Myself and eight other students from the University of Auckland are taking part in the PMSA from September to December and studying at the Chinese University of Hong Kong, Shenzhen,(CUHK SZ). I am looking forward to immersing myself into an entirely new way of life and I am ready to experience the emotions of studying abroad!
I have currently just completed the first two weeks of class at CUHK SZ and it has been a very fast paced couple of weeks settling in and meeting a bunch of new people from so many different backgrounds and cultures. The first week involved me moving into my new dormitory in Diligentia college. It is situated a short bus ride away from the main campus where classes are, so it is nice to be removed from the hustle and bustle of day to day university life! CUHK SZ have been great at providing activities for the new group of international students, such as providing a day tour down into the Shenzhen CBD and allowing the students to explore around.
My first impressions of Shenzhen were how modern and how clean the city was, everywhere I looked I could see massive skyscrapers which also included a view of the fourth tallest building in the world being the Ping An Finance Centre. I initially thought that Shenzhen would be crammed like a typical big city, however I was pleasantly surprised to find that it was very spacious, surrounded by rolling mountains and a lot of greenery that I would of never expected. Something that has also been very unique to me is the shopping experience. I visited the electronic markets and the fake markets in the CBD where I was able to participate in bargaining acts for goods with the local salespeople and be placed in such a frantic yet efficient way of shopping. The University also showed us around one of the old villages in Shenzhen which has managed to stay intact after all the development that has occurred here.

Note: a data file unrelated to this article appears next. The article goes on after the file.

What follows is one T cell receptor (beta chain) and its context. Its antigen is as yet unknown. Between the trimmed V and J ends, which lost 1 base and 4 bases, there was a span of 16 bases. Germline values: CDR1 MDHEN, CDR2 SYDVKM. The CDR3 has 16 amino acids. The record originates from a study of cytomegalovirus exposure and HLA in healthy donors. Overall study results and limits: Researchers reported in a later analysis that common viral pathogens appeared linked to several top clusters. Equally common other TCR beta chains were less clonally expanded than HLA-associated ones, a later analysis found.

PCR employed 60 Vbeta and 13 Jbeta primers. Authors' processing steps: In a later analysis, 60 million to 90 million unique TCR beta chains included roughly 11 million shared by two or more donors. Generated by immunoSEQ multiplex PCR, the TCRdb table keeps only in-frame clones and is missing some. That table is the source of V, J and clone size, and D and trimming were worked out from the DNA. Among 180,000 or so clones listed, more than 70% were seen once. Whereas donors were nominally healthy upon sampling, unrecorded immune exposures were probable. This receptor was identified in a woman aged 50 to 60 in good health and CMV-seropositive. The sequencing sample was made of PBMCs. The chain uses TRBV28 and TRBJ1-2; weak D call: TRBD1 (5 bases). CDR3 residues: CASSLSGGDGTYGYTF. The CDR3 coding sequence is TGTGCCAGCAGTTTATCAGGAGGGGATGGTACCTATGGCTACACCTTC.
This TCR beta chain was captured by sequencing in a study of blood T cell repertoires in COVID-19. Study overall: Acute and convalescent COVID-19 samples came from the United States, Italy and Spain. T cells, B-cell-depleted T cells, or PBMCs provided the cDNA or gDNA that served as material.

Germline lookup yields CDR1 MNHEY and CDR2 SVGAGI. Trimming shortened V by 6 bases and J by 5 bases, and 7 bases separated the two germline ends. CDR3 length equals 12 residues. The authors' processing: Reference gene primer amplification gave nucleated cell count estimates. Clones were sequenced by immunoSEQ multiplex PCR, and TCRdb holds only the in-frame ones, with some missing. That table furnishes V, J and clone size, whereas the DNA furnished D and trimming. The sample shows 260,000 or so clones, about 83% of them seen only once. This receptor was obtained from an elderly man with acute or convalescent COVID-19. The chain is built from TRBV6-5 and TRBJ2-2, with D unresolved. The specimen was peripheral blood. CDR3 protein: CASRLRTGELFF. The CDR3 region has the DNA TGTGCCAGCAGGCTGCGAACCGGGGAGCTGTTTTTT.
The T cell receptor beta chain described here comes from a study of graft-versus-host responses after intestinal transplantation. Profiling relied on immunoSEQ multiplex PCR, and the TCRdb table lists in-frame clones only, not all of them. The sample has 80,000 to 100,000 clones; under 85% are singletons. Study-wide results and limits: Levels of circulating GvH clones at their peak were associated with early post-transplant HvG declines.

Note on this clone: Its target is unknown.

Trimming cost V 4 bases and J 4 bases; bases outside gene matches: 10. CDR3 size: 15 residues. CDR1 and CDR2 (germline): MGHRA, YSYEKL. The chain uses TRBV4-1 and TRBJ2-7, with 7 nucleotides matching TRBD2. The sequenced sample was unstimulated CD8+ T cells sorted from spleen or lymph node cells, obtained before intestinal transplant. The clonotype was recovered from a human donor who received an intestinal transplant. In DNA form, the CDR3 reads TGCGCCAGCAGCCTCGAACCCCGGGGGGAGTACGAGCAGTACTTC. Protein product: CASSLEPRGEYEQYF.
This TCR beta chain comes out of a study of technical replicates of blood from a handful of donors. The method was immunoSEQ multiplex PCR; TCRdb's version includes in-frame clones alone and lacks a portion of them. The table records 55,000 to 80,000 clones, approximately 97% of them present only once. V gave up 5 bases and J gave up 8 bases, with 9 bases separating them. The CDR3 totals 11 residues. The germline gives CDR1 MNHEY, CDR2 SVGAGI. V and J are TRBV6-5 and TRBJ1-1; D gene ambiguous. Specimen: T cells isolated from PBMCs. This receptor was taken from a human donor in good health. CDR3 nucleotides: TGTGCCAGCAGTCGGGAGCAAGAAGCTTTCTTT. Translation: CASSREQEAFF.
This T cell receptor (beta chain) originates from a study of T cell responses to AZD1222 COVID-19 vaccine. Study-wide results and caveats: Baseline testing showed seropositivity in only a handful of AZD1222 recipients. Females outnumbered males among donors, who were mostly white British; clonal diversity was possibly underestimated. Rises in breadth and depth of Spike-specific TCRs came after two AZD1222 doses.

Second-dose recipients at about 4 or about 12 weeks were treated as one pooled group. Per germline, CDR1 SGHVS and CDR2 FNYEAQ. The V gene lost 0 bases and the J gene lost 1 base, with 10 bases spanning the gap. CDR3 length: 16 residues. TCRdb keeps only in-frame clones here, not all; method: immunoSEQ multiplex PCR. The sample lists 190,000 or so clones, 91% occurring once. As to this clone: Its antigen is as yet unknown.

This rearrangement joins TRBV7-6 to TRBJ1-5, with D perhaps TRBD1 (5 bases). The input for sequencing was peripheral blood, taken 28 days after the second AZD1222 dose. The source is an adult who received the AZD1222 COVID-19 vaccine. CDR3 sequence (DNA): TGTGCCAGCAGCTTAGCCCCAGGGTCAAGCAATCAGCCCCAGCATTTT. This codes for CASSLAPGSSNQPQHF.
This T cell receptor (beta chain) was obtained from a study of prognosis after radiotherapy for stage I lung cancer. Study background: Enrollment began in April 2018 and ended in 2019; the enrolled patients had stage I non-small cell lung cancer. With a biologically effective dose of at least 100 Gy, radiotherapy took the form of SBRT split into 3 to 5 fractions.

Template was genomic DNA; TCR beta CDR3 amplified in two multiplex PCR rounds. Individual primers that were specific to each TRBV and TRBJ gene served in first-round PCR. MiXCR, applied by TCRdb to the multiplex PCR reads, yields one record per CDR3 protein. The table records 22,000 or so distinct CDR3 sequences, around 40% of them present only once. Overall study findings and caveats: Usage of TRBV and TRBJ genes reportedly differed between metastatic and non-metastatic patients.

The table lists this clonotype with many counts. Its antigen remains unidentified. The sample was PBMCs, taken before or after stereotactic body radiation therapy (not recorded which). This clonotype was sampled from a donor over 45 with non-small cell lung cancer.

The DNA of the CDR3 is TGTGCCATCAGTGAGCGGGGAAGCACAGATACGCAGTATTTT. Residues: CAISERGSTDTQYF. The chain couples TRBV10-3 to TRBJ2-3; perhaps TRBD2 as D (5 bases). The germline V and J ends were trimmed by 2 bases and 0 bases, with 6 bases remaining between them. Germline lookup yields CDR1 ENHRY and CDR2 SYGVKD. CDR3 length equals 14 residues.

Daily university life is slowly starting up with routines becoming established and slowly working out what the best way to do certain things is. The campus is very centralised which makes moving between classes efficient, it is also a very modern campus with a large amount of facilities that can easily accommodate all students. It is a very different campus experience for me compared to the University of Auckalnd as I previously lived at home and simply went to University for classes, and now my whole life currently revolves around campus activities, so it has been awesome to switch up my day to day lifestyle. I have already formed a good bond with other international students in my college and in other colleges around campus. We have currently been planning some activities to do in the weekends together in and around Shenzhen as well as planning a trip to Myanmar and Cambodia for the national holiday so that will be something to look forward too!
Can’t believe it’s almost been a full month since arriving in China, and let me say, it really has been an experience so far. Unlike both South Carolina and Hong Kong, Shenzhen has definitely been the hardest place to adapt to. The first main difference is the use of WeChat. WeChat really is life on campus. You need it to pay for food, laundry, transportation – virtually everything.